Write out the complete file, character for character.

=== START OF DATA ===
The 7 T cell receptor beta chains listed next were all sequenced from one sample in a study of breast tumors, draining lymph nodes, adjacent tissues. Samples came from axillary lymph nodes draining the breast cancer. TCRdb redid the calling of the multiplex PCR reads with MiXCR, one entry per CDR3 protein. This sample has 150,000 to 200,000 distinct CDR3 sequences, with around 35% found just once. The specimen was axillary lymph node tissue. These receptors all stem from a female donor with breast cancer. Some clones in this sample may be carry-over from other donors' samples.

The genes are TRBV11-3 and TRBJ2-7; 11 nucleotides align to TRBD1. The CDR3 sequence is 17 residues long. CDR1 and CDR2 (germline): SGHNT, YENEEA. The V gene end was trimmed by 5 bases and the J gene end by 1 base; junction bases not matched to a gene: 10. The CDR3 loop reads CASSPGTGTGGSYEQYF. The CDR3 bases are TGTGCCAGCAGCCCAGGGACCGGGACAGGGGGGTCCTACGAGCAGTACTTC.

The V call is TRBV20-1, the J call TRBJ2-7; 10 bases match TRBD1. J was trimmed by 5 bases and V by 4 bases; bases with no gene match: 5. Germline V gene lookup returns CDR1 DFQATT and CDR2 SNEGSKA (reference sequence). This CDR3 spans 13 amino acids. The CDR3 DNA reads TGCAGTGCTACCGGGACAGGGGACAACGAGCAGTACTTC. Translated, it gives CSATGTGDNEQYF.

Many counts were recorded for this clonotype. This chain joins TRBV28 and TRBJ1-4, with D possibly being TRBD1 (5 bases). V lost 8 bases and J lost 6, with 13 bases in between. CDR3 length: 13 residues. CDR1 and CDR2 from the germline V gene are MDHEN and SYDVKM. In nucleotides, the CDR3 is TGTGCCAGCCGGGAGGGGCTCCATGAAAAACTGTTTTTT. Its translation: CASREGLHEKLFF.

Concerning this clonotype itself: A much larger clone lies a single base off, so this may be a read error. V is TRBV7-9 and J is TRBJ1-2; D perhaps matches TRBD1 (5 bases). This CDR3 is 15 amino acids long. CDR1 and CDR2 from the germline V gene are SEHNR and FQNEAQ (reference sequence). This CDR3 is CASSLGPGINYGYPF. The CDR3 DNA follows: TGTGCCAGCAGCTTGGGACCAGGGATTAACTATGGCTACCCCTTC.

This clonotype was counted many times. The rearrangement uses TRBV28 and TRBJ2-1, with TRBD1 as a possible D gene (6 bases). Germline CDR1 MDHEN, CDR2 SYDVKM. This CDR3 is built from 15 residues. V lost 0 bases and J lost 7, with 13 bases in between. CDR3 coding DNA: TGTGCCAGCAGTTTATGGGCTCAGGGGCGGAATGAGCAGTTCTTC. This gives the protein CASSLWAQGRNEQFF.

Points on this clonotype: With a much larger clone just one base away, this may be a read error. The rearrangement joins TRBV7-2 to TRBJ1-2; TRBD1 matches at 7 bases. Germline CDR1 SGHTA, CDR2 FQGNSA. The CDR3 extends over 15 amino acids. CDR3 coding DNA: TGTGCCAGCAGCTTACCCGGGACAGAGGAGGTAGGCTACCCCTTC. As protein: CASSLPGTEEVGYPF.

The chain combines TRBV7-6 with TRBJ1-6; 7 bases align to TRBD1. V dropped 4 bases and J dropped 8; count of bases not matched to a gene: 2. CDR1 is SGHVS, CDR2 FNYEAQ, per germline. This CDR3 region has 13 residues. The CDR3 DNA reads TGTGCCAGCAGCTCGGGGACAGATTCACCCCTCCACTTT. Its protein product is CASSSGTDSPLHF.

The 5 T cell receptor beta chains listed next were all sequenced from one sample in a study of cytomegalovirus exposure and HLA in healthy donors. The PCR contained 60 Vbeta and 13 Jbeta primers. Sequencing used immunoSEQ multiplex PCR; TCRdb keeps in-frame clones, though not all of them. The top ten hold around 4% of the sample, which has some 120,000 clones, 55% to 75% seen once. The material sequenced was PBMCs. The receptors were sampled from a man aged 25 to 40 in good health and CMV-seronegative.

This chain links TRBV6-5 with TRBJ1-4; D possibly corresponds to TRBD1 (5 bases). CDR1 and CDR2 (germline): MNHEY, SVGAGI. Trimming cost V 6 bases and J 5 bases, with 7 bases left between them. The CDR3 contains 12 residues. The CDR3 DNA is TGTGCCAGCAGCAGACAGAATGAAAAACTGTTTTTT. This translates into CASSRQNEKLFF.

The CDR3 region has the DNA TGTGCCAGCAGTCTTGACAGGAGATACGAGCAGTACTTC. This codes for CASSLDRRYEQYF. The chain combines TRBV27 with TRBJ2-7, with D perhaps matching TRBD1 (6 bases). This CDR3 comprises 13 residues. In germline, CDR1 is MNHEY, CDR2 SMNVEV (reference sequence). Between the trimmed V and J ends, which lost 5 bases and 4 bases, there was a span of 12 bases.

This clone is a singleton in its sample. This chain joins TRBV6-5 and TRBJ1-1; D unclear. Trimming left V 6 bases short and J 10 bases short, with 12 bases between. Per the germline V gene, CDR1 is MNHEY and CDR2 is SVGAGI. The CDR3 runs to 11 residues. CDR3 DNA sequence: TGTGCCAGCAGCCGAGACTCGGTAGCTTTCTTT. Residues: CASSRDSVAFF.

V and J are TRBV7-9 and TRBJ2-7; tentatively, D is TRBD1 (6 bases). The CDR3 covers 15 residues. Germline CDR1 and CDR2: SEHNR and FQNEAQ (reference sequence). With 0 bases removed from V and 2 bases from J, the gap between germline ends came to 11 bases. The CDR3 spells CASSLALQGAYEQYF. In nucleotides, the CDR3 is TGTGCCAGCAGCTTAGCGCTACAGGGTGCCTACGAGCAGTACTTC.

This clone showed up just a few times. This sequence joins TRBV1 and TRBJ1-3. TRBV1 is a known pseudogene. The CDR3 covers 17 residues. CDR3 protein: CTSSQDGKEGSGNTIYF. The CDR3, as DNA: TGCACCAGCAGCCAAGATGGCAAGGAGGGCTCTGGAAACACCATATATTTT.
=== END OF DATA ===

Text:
The 7 T cell receptor beta chains listed next were all sequenced from one sample in a study of breast tumors, draining lymph nodes, adjacent tissues. Samples came from axillary lymph nodes draining the breast cancer. TCRdb redid the calling of the multiplex PCR reads with MiXCR, one entry per CDR3 protein. This sample has 150,000 to 200,000 distinct CDR3 sequences, with around 35% found just once. The specimen was axillary lymph node tissue. These receptors all stem from a female donor with breast cancer. Some clones in this sample may be carry-over from other donors' samples.

The genes are TRBV11-3 and TRBJ2-7; 11 nucleotides align to TRBD1. The CDR3 sequence is 17 residues long. CDR1 and CDR2 (germline): SGHNT, YENEEA. The V gene end was trimmed by 5 bases and the J gene end by 1 base; junction bases not matched to a gene: 10. The CDR3 loop reads CASSPGTGTGGSYEQYF. The CDR3 bases are TGTGCCAGCAGCCCAGGGACCGGGACAGGGGGGTCCTACGAGCAGTACTTC.

The V call is TRBV20-1, the J call TRBJ2-7; 10 bases match TRBD1. J was trimmed by 5 bases and V by 4 bases; bases with no gene match: 5. Germline V gene lookup returns CDR1 DFQATT and CDR2 SNEGSKA (reference sequence). This CDR3 spans 13 amino acids. The CDR3 DNA reads TGCAGTGCTACCGGGACAGGGGACAACGAGCAGTACTTC. Translated, it gives CSATGTGDNEQYF.

Many counts were recorded for this clonotype. This chain joins TRBV28 and TRBJ1-4, with D possibly being TRBD1 (5 bases). V lost 8 bases and J lost 6, with 13 bases in between. CDR3 length: 13 residues. CDR1 and CDR2 from the germline V gene are MDHEN and SYDVKM. In nucleotides, the CDR3 is TGTGCCAGCCGGGAGGGGCTCCATGAAAAACTGTTTTTT. Its translation: CASREGLHEKLFF.

Concerning this clonotype itself: A much larger clone lies a single base off, so this may be a read error. V is TRBV7-9 and J is TRBJ1-2; D perhaps matches TRBD1 (5 bases). This CDR3 is 15 amino acids long. CDR1 and CDR2 from the germline V gene are SEHNR and FQNEAQ (reference sequence). This CDR3 is CASSLGPGINYGYPF. The CDR3 DNA follows: TGTGCCAGCAGCTTGGGACCAGGGATTAACTATGGCTACCCCTTC.

This clonotype was counted many times. The rearrangement uses TRBV28 and TRBJ2-1, with TRBD1 as a possible D gene (6 bases). Germline CDR1 MDHEN, CDR2 SYDVKM. This CDR3 is built from 15 residues. V lost 0 bases and J lost 7, with 13 bases in between. CDR3 coding DNA: TGTGCCAGCAGTTTATGGGCTCAGGGGCGGAATGAGCAGTTCTTC. This gives the protein CASSLWAQGRNEQFF.

Points on this clonotype: With a much larger clone just one base away, this may be a read error. The rearrangement joins TRBV7-2 to TRBJ1-2; TRBD1 matches at 7 bases. Germline CDR1 SGHTA, CDR2 FQGNSA. The CDR3 extends over 15 amino acids. CDR3 coding DNA: TGTGCCAGCAGCTTACCCGGGACAGAGGAGGTAGGCTACCCCTTC. As protein: CASSLPGTEEVGYPF.

The chain combines TRBV7-6 with TRBJ1-6; 7 bases align to TRBD1. V dropped 4 bases and J dropped 8; count of bases not matched to a gene: 2. CDR1 is SGHVS, CDR2 FNYEAQ, per germline. This CDR3 region has 13 residues. The CDR3 DNA reads TGTGCCAGCAGCTCGGGGACAGATTCACCCCTCCACTTT. Its protein product is CASSSGTDSPLHF.

The 5 T cell receptor beta chains listed next were all sequenced from one sample in a study of cytomegalovirus exposure and HLA in healthy donors. The PCR contained 60 Vbeta and 13 Jbeta primers. Sequencing used immunoSEQ multiplex PCR; TCRdb keeps in-frame clones, though not all of them. The top ten hold around 4% of the sample, which has some 120,000 clones, 55% to 75% seen once. The material sequenced was PBMCs. The receptors were sampled from a man aged 25 to 40 in good health and CMV-seronegative.

This chain links TRBV6-5 with TRBJ1-4; D possibly corresponds to TRBD1 (5 bases). CDR1 and CDR2 (germline): MNHEY, SVGAGI. Trimming cost V 6 bases and J 5 bases, with 7 bases left between them. The CDR3 contains 12 residues. The CDR3 DNA is TGTGCCAGCAGCAGACAGAATGAAAAACTGTTTTTT. This translates into CASSRQNEKLFF.

The CDR3 region has the DNA TGTGCCAGCAGTCTTGACAGGAGATACGAGCAGTACTTC. This codes for CASSLDRRYEQYF. The chain combines TRBV27 with TRBJ2-7, with D perhaps matching TRBD1 (6 bases). This CDR3 comprises 13 residues. In germline, CDR1 is MNHEY, CDR2 SMNVEV (reference sequence). Between the trimmed V and J ends, which lost 5 bases and 4 bases, there was a span of 12 bases.

This clone is a singleton in its sample. This chain joins TRBV6-5 and TRBJ1-1; D unclear. Trimming left V 6 bases short and J 10 bases short, with 12 bases between. Per the germline V gene, CDR1 is MNHEY and CDR2 is SVGAGI. The CDR3 runs to 11 residues. CDR3 DNA sequence: TGTGCCAGCAGCCGAGACTCGGTAGCTTTCTTT. Residues: CASSRDSVAFF.

V and J are TRBV7-9 and TRBJ2-7; tentatively, D is TRBD1 (6 bases). The CDR3 covers 15 residues. Germline CDR1 and CDR2: SEHNR and FQNEAQ (reference sequence). With 0 bases removed from V and 2 bases from J, the gap between germline ends came to 11 bases. The CDR3 spells CASSLALQGAYEQYF. In nucleotides, the CDR3 is TGTGCCAGCAGCTTAGCGCTACAGGGTGCCTACGAGCAGTACTTC.

This clone showed up just a few times. This sequence joins TRBV1 and TRBJ1-3. TRBV1 is a known pseudogene. The CDR3 covers 17 residues. CDR3 protein: CTSSQDGKEGSGNTIYF. The CDR3, as DNA: TGCACCAGCAGCCAAGATGGCAAGGAGGGCTCTGGAAACACCATATATTTT.